March 30, 2014

Luminous Book: A Review of Maura High’s The Garden of Persuasions by Angele Ellis

cover credit: Jacar Press

The Garden of Persuasions by Maura High
Jacar Press 2013

Reviewed by Angele Ellis

Maura High’s life and work have brought her from Wales to Nigeria and North Carolina, but her poems focus on ordinary, if intense, moments that reflect her interest in Asian poetry and Zen Buddhism. For example, High merges the commonplace incident of a bird’s fatal flight into a picture window with the infinity of disappearance, as of human airplane passengers, in “Exemplary Statements, with Meanings and Annotations.” This small death provides a glimpse into a great mystery:
…A bead
of blood leaking from its beak

To be flying in that blue
and then suddenly to be going

(we say, as if there were
some place to go to) and then gone
Each poem’s title in The Garden of Persuasions (winner of the Jacar Press 2013 Chapbook Contest) is taken from a bibliography of ancient Chinese works and commentaries. In fact, the book’s title poem bears the name of a story collection compiled during the Han Dynasty (1st century BCE). Along with the brushstrokes of the cherry tree branches in Jinxiu Alice Zhao’s cover illustration and the four ideographs that translate the title page, this decision underscores High’s subtle yet rich artistic technique.

High’s repeated use of brief lines—three to seven syllables—and her strong relationship to nature make her images as vivid as haiku. Her juxtaposition of short lines with longer lines in couplets, tercets, and one-line stanzas, as well as her frequent omission of punctuation brings an almost breathless tension to such poems as “Grand Mystery, with Collected Commentaries,” in which the reader feels as much as sees a snake’s entrance into water. As High describes the scene, it is almost as if the reader has become the alien creature:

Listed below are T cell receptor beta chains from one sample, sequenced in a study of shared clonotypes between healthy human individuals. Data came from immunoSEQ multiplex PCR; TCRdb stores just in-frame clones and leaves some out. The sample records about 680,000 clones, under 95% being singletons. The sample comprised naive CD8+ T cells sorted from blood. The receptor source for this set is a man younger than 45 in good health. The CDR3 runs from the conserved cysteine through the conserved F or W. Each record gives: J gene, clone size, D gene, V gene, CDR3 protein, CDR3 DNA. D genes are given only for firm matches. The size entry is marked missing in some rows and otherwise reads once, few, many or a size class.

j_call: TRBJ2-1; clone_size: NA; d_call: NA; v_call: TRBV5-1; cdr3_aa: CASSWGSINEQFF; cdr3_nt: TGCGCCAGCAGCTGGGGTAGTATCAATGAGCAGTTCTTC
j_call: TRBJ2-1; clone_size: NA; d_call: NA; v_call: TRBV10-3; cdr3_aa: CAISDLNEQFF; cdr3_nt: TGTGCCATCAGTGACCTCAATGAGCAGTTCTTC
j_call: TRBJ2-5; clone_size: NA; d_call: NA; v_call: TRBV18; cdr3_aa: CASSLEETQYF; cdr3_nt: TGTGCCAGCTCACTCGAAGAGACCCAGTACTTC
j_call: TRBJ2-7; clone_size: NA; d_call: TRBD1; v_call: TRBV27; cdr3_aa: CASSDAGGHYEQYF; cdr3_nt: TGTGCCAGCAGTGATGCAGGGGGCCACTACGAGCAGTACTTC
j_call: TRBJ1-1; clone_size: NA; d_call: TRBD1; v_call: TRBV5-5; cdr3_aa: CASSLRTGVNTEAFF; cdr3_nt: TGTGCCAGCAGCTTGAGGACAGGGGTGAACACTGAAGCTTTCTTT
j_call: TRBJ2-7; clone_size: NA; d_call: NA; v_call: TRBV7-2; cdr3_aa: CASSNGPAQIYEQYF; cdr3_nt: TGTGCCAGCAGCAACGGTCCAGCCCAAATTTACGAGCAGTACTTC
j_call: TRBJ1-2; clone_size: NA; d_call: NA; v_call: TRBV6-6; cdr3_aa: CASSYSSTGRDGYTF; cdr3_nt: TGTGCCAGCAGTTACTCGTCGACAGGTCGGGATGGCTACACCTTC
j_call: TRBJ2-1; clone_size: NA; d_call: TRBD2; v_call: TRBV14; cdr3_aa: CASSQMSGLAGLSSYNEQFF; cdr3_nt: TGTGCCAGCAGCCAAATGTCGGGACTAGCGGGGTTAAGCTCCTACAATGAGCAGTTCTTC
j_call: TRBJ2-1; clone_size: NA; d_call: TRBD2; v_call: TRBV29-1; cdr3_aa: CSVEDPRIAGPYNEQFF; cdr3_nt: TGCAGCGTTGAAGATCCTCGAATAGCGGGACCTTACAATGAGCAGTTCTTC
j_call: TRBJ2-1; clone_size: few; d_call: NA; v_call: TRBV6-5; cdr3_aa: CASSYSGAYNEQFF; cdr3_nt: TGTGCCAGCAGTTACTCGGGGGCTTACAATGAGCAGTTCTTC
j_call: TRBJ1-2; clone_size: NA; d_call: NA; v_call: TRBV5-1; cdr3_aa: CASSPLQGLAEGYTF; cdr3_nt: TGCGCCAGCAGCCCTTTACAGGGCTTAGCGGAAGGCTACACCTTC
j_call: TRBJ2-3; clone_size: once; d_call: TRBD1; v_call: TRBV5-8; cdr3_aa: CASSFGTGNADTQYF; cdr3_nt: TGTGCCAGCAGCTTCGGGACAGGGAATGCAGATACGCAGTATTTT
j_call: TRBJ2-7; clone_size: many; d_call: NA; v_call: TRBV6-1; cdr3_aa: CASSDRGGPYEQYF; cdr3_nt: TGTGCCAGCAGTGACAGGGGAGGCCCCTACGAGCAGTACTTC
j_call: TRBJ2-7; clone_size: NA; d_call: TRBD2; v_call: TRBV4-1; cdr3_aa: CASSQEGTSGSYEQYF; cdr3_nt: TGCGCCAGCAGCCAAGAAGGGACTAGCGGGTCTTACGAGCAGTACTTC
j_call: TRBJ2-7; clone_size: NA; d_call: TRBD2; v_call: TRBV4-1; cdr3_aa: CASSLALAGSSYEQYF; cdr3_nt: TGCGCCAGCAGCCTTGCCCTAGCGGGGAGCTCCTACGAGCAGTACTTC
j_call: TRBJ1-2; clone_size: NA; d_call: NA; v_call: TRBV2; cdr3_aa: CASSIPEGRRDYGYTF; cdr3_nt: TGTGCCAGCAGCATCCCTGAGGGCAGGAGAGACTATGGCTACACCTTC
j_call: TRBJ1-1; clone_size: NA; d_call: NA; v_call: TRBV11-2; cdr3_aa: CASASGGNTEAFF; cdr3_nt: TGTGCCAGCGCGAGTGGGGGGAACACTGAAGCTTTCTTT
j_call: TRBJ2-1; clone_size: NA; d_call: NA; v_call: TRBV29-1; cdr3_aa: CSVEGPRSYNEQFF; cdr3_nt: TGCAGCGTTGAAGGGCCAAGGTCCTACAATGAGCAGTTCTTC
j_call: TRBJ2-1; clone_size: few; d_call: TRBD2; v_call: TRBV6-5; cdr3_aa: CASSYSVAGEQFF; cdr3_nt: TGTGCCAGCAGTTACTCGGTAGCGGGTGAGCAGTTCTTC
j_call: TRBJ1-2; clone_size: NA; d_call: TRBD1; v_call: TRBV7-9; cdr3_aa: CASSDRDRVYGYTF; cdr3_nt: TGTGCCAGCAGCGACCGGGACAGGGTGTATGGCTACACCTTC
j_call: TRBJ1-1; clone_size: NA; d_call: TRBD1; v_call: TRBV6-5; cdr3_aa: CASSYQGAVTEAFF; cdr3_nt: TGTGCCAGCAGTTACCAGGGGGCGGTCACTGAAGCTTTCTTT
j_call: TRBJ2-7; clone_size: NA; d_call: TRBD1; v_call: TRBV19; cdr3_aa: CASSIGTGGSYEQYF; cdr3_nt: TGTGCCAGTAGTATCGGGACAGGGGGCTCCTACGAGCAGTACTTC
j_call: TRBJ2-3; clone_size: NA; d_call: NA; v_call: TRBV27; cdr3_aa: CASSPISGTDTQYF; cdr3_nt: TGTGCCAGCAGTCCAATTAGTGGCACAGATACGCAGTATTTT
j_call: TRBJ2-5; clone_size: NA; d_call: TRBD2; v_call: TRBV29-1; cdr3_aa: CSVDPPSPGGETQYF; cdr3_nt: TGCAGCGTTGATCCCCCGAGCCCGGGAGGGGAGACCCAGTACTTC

A long brown snake
scribbled downslope

and slipped into the water without a splash

The pond sealed over as if
nothing had happened

but something did happen…
Even when High’s imagination travels to Ghana, inspired by an artist who makes works from ocean debris, her female beachcomber remains aloof and solitary, caught in the act of gathering essential to any form of creation. In “New Account of Tales of the World,” the artist’s movements become a dance set to an inaudible tune:
…but hers
is a private music—you see it

in her gait and how she bends
and turns and when she stops
to pluck at the strings of a net…
In more than one poem, High seamlessly shifts her attention to the inner world of a child, observed with precise detail—as for example, during the classes that High teaches when she isn’t writing. In “Writings for Elementary Instruction, two young students have very different responses to the national suicide prevention program To Write Love on Her Hands, which gives High a beautiful opportunity to play with her classic sensibility in contemporary time. The speaker attends to her task as the children do to theirs:
The boy wrote in cursive
inside the penciled outline

of his hand Pittsburgh Steelers
and looks over to his sister

who is copying the word LOVE
backward inside her smaller hand

her word, in a space she chooses
among the other hands on the poster

as a gardener slips in a flower
and tamps the earth around it
This fragile flower of love is transformed into a riot of weeds in the chapbook’s title poem. High finds both lushness and stubborn humanity in “…sorrell and chickweed / moss, bluets, onion grass… their arguments as manifold as ours / as stemmed and rooted.” With delicate irony (“…They seem harmless, a gift / from some time before Eden”) she unfolds their glorious—or insidious—tenacity:
…it can take years
for one to make its point

to seed or spread by root
or spore or runner, to crowd

or shade out competitors
a garden cultivating itself
The parallels that High draws between the flawed natural world and the flawed human world become strikingly interchangeable in High’s “Luminous Book,” in which the essence of dying autumn leaves seems to enter the speaker’s library and mingles with the pages of her volumes. As she describes the moment:
The leaves stop breathing and turn
the colors of clay, casting

a russet light across the room

on all my books, their lacunae,
errors, subplots ramifying in all directions …
Here—as elsewhere in The Garden of Persuasions—High’s poetic concentration creates a charged and mystical space. To read Maura High’s work with the careful attention it deserves is to enter a world in which every object is sacred, and to feel, with the speaker, a holy awe at the power inherent in the simple act of handling a book. High ends “Luminous Book” on a note of meditative exhilaration:
…I could take down any one at random
and open it, and bow to the light

emitted by its pages

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